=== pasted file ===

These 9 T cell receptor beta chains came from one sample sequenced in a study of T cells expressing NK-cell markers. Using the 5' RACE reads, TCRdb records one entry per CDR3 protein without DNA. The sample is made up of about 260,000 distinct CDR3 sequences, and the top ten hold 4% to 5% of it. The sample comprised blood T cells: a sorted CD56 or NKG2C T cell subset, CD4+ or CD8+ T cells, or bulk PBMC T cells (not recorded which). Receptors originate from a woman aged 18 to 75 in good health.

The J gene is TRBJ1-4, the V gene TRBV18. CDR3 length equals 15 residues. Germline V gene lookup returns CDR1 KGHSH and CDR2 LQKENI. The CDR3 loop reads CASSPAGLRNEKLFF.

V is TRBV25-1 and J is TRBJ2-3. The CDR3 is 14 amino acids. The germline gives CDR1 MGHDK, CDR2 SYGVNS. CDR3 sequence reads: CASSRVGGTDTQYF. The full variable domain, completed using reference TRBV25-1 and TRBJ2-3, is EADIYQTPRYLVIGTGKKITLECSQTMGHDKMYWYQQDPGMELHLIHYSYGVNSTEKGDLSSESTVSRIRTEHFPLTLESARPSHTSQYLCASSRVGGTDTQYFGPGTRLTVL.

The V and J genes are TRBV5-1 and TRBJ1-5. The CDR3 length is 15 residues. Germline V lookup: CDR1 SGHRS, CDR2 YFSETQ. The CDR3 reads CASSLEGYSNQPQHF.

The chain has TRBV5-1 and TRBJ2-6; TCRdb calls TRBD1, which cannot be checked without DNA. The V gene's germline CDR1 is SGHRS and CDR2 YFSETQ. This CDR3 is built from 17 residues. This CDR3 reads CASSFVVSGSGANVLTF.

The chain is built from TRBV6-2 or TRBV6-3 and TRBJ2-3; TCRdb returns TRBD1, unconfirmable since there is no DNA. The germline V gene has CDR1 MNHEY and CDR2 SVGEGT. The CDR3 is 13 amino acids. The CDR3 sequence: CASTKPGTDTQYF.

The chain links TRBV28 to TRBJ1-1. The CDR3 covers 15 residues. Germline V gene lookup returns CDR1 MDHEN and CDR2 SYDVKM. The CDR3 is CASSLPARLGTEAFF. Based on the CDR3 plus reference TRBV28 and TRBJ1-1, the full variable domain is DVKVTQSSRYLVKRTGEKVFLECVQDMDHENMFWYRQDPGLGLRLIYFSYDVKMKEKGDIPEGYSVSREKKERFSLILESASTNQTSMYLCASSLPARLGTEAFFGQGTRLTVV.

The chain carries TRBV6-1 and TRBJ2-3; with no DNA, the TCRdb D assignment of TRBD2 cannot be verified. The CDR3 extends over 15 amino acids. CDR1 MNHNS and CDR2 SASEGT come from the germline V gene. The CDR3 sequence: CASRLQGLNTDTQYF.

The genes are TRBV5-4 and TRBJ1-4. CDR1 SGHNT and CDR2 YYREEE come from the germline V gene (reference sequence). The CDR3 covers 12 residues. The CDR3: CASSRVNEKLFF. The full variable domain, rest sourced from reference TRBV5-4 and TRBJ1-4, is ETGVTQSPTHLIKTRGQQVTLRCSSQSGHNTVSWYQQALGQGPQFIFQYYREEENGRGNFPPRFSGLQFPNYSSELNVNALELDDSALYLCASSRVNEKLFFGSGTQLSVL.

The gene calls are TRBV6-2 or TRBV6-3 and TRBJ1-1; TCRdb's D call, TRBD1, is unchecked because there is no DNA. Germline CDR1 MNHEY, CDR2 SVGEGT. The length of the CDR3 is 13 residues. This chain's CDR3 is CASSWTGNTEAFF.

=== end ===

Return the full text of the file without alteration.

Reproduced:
These 9 T cell receptor beta chains came from one sample sequenced in a study of T cells expressing NK-cell markers. Using the 5' RACE reads, TCRdb records one entry per CDR3 protein without DNA. The sample is made up of about 260,000 distinct CDR3 sequences, and the top ten hold 4% to 5% of it. The sample comprised blood T cells: a sorted CD56 or NKG2C T cell subset, CD4+ or CD8+ T cells, or bulk PBMC T cells (not recorded which). Receptors originate from a woman aged 18 to 75 in good health.

The J gene is TRBJ1-4, the V gene TRBV18. CDR3 length equals 15 residues. Germline V gene lookup returns CDR1 KGHSH and CDR2 LQKENI. The CDR3 loop reads CASSPAGLRNEKLFF.

V is TRBV25-1 and J is TRBJ2-3. The CDR3 is 14 amino acids. The germline gives CDR1 MGHDK, CDR2 SYGVNS. CDR3 sequence reads: CASSRVGGTDTQYF. The full variable domain, completed using reference TRBV25-1 and TRBJ2-3, is EADIYQTPRYLVIGTGKKITLECSQTMGHDKMYWYQQDPGMELHLIHYSYGVNSTEKGDLSSESTVSRIRTEHFPLTLESARPSHTSQYLCASSRVGGTDTQYFGPGTRLTVL.

The V and J genes are TRBV5-1 and TRBJ1-5. The CDR3 length is 15 residues. Germline V lookup: CDR1 SGHRS, CDR2 YFSETQ. The CDR3 reads CASSLEGYSNQPQHF.

The chain has TRBV5-1 and TRBJ2-6; TCRdb calls TRBD1, which cannot be checked without DNA. The V gene's germline CDR1 is SGHRS and CDR2 YFSETQ. This CDR3 is built from 17 residues. This CDR3 reads CASSFVVSGSGANVLTF.

The chain is built from TRBV6-2 or TRBV6-3 and TRBJ2-3; TCRdb returns TRBD1, unconfirmable since there is no DNA. The germline V gene has CDR1 MNHEY and CDR2 SVGEGT. The CDR3 is 13 amino acids. The CDR3 sequence: CASTKPGTDTQYF.

The chain links TRBV28 to TRBJ1-1. The CDR3 covers 15 residues. Germline V gene lookup returns CDR1 MDHEN and CDR2 SYDVKM. The CDR3 is CASSLPARLGTEAFF. Based on the CDR3 plus reference TRBV28 and TRBJ1-1, the full variable domain is DVKVTQSSRYLVKRTGEKVFLECVQDMDHENMFWYRQDPGLGLRLIYFSYDVKMKEKGDIPEGYSVSREKKERFSLILESASTNQTSMYLCASSLPARLGTEAFFGQGTRLTVV.

The chain carries TRBV6-1 and TRBJ2-3; with no DNA, the TCRdb D assignment of TRBD2 cannot be verified. The CDR3 extends over 15 amino acids. CDR1 MNHNS and CDR2 SASEGT come from the germline V gene. The CDR3 sequence: CASRLQGLNTDTQYF.

The genes are TRBV5-4 and TRBJ1-4. CDR1 SGHNT and CDR2 YYREEE come from the germline V gene (reference sequence). The CDR3 covers 12 residues. The CDR3: CASSRVNEKLFF. The full variable domain, rest sourced from reference TRBV5-4 and TRBJ1-4, is ETGVTQSPTHLIKTRGQQVTLRCSSQSGHNTVSWYQQALGQGPQFIFQYYREEENGRGNFPPRFSGLQFPNYSSELNVNALELDDSALYLCASSRVNEKLFFGSGTQLSVL.

The gene calls are TRBV6-2 or TRBV6-3 and TRBJ1-1; TCRdb's D call, TRBD1, is unchecked because there is no DNA. Germline CDR1 MNHEY, CDR2 SVGEGT. The length of the CDR3 is 13 residues. This chain's CDR3 is CASSWTGNTEAFF.